Shifting sands see costs escalate on Palm Deira

World’s biggest reclamation project is raised higher and changes direction, away from Sharjah

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By  Sean Cronin Published  January 28, 2006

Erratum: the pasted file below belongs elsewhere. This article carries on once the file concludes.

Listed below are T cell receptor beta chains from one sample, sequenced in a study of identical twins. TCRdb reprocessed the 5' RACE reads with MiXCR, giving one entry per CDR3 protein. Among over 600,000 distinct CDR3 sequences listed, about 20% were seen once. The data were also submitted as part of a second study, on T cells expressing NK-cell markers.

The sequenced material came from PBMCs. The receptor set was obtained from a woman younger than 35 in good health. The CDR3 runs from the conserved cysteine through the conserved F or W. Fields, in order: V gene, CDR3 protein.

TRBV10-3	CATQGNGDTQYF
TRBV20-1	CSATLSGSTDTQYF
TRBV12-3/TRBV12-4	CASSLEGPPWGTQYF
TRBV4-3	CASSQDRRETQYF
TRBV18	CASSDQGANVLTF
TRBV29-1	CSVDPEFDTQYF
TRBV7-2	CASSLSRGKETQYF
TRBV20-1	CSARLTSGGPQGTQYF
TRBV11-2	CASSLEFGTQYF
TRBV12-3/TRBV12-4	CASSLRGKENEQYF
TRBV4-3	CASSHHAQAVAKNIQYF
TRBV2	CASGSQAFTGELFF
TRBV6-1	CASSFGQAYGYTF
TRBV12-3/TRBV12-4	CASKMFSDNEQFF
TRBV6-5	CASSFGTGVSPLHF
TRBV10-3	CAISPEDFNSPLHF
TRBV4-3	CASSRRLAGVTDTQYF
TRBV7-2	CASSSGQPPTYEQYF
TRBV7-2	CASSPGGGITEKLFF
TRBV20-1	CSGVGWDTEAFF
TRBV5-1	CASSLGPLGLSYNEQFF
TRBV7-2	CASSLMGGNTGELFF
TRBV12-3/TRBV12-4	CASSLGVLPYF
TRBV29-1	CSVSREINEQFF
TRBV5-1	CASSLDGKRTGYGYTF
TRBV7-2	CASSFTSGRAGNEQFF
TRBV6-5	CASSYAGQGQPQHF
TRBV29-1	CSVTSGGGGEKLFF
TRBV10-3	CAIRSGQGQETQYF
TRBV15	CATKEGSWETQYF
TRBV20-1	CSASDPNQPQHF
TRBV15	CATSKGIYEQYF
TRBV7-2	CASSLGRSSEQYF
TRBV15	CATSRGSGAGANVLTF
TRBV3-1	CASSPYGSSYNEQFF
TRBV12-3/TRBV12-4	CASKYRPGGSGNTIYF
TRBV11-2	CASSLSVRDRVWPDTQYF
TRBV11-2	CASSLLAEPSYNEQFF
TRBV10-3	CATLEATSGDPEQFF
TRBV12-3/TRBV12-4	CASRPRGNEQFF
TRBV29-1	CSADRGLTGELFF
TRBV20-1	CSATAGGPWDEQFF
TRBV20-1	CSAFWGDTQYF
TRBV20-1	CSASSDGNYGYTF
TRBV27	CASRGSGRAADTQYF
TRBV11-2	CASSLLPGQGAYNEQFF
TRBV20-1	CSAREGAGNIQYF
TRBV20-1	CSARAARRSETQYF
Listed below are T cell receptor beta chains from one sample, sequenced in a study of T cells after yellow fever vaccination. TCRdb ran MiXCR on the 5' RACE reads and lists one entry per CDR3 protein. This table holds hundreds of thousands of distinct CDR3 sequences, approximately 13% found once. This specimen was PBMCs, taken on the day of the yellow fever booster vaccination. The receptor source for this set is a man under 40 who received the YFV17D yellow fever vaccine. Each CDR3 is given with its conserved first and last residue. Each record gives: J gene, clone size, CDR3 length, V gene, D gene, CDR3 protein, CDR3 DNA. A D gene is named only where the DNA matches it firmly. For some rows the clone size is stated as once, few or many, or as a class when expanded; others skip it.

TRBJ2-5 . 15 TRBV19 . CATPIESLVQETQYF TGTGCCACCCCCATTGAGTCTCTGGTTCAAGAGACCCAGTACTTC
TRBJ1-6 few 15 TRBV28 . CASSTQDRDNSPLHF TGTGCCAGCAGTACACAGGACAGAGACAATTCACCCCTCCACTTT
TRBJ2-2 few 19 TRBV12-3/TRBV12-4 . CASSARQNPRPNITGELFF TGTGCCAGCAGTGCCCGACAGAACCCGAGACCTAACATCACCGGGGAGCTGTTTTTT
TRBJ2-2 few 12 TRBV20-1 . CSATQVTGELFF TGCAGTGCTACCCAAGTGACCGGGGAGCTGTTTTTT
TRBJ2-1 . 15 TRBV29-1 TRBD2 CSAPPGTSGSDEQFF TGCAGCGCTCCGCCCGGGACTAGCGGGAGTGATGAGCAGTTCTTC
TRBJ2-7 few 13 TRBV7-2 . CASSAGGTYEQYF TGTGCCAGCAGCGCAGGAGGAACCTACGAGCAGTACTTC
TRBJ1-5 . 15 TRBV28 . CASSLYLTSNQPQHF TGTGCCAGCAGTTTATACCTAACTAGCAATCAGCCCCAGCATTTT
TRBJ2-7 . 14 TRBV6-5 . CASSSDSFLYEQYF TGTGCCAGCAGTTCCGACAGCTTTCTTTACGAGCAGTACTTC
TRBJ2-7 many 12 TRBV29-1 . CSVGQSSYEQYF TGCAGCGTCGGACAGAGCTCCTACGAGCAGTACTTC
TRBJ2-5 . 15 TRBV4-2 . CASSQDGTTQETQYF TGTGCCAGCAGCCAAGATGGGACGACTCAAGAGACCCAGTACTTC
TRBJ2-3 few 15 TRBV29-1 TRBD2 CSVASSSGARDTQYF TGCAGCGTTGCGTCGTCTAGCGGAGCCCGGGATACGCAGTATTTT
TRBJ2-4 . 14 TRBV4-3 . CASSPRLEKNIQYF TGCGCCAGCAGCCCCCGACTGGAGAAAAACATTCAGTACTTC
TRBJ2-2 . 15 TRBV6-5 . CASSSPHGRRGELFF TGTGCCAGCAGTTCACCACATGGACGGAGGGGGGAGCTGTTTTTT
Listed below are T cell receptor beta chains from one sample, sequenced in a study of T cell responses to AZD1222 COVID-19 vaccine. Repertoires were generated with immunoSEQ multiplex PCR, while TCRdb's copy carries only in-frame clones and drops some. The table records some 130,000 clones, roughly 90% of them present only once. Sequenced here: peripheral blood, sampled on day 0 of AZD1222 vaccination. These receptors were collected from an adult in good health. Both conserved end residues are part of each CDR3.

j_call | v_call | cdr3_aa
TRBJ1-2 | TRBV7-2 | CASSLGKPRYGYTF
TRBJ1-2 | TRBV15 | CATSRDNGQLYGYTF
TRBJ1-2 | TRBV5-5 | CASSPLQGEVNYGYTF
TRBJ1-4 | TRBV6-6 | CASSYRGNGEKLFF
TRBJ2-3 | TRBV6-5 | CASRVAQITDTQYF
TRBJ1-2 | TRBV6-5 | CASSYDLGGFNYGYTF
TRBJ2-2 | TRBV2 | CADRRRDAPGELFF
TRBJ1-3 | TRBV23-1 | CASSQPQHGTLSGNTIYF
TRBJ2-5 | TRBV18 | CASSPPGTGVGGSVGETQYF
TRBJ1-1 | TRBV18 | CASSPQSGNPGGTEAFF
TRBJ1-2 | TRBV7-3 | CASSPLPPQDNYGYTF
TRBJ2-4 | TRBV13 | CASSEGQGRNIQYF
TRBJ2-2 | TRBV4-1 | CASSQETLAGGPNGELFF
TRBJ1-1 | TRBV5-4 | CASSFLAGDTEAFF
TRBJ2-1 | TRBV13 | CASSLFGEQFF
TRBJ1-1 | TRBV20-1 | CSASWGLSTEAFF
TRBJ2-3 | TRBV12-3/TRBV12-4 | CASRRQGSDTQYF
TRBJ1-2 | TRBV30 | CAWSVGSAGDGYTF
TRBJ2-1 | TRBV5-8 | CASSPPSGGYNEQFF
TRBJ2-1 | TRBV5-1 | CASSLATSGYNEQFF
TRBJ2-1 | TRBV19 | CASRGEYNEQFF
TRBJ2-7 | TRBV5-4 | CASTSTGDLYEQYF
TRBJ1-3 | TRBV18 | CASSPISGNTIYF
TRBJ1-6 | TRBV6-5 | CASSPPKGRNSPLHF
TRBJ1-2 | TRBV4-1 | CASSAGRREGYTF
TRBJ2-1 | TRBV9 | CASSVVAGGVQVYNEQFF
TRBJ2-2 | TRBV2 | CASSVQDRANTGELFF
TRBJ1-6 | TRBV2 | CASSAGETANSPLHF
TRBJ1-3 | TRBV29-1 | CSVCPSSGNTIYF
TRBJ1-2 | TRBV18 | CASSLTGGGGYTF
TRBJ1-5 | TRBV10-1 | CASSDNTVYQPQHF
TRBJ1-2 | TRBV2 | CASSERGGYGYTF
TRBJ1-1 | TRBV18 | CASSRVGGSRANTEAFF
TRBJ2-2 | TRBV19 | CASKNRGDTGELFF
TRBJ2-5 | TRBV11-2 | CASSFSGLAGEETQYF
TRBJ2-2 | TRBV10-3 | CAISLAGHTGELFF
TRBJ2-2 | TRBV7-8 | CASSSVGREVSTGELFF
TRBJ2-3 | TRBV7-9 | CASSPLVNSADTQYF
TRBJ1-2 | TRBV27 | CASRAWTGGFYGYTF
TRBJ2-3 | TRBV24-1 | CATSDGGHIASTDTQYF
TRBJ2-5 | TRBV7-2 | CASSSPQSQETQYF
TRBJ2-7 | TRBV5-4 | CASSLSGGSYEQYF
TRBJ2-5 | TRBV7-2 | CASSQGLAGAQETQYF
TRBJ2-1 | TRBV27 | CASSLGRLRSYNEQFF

The Palm Deira has been hit by a series of design changes, which will see it change direction and increase in height — adding massive costs to the world’s largest reclamation project. The US $3 billion (AED11 billion) offshore island has been at the centre of controversy in recent weeks, following press reports that the project had been put on hold. Nakheel has repeatedly denied the reports, but it has now emerged that the developer has been forced to change the original designs so that the island points further to the west and does not protrude into Sharjah’s territorial waters. It follows protests made by the neighbouring emirate. The wave design height of the structure has also been raised by half a metre — a move which will massively increase the amount of offshore sand required to build the 18 km-long island. “The island has been moved by a couple of degrees from its original designs because of objections from Sharjah, and the height of the island has been increased,” said a project insider. “We are pumping higher than before — we have to raise the whole sand line. We now go to 5.25 m — before it was 4.75 m.” It has also emerged that the developer is still studying options to ensure adequate circulation of water and prevent the stagnation of water in between the fronds of the Palm. On the Palm Jumeirah project, Nakheel cut extra inlets into the breakwater which surrounds the island, after it emerged that the original designs did not allow for adequate water circulation between the fronds. The number of inlets on the breakwater of the Palm Deira has been increased further, but because there are 40 fronds on Palm Deira, compared to just 16 on Palm Jumeirah, this may not be enough to ensure adequate circulation of water. As a result, Nakheel may include a system of locks traversing the trunk of the island allowing seawater to travel through them. Both Van Oord and Nakheel insist that the reclamation of the project has not been delayed and will be completed by the end of 2013. “You read different things in the newspapers, but the reclamation of Palm Deira, including Deira Corniche and all rock placement works will take eight years,” said Van Oord director, Jan Schaart. “With respect to the reclamation; as far as we are concerned and having looked into the capacity of vessels and the availability of vessels, we believe it is possible to do it in eight years.” Palm Deira will be 18 km long, 9 km wide and its surface will measure 4000 ha. Construction will involve 1 billion m3 of sand and 40 million tonnes of rock.

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